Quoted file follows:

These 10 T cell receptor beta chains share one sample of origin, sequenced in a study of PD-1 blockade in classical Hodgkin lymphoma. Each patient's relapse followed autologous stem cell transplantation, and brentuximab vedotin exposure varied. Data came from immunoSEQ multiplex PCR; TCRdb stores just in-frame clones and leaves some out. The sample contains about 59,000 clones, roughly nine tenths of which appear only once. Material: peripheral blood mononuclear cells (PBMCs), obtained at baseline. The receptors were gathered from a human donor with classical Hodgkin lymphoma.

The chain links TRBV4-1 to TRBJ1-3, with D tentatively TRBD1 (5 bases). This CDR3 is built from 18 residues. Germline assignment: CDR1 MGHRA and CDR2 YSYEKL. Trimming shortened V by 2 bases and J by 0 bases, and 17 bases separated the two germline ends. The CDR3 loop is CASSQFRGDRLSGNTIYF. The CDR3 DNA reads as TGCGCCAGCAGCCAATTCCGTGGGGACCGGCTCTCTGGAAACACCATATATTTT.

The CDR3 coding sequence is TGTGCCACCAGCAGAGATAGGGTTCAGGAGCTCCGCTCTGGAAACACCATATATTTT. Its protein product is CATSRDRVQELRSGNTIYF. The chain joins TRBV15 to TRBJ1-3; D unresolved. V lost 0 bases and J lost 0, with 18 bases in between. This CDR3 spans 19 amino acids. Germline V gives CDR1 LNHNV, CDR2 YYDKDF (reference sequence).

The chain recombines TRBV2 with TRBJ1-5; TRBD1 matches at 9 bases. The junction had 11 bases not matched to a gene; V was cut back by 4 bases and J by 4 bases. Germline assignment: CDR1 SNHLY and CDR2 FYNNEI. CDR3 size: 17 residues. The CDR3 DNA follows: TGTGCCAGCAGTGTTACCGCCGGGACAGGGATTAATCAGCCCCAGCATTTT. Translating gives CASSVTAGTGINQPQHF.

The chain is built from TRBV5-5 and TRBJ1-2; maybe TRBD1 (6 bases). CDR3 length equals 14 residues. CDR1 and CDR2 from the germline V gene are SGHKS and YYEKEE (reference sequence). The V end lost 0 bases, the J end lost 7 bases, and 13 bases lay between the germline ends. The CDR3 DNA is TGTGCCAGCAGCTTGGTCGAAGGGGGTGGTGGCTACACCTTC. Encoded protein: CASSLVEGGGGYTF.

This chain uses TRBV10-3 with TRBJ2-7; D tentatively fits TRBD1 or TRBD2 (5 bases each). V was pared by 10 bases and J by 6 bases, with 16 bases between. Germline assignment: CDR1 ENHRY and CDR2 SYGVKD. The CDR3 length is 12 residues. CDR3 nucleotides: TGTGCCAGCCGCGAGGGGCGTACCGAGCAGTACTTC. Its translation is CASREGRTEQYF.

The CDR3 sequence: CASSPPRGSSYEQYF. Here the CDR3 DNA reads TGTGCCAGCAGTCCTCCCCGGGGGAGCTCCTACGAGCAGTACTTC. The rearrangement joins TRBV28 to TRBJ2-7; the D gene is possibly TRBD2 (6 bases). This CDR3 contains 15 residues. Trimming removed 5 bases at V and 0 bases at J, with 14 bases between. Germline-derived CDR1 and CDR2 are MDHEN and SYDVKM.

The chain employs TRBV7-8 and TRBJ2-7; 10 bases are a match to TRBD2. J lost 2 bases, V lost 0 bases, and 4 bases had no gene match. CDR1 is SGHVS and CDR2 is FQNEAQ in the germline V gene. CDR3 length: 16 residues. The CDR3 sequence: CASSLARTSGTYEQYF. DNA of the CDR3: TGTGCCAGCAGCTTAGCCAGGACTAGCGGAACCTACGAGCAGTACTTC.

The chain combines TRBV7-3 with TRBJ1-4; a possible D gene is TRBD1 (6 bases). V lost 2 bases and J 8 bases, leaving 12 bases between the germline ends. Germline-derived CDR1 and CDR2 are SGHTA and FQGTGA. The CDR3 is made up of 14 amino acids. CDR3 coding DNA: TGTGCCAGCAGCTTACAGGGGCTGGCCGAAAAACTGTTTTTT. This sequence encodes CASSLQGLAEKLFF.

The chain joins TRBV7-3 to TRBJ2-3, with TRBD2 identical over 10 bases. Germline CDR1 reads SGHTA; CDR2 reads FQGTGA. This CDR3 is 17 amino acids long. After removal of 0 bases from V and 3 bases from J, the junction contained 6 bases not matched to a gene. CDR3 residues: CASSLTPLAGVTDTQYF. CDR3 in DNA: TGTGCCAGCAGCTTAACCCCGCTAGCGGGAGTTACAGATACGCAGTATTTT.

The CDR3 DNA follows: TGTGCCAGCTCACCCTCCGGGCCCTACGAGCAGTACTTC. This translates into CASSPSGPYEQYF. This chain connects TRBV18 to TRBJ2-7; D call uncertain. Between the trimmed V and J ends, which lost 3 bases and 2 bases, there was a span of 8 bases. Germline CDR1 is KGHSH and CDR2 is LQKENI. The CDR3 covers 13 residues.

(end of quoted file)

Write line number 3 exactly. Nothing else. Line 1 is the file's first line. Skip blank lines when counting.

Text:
The CDR3 coding sequence is TGTGCCACCAGCAGAGATAGGGTTCAGGAGCTCCGCTCTGGAAACACCATATATTTT. Its protein product is CATSRDRVQELRSGNTIYF. The chain joins TRBV15 to TRBJ1-3; D unresolved. V lost 0 bases and J lost 0, with 18 bases in between. This CDR3 spans 19 amino acids. Germline V gives CDR1 LNHNV, CDR2 YYDKDF (reference sequence).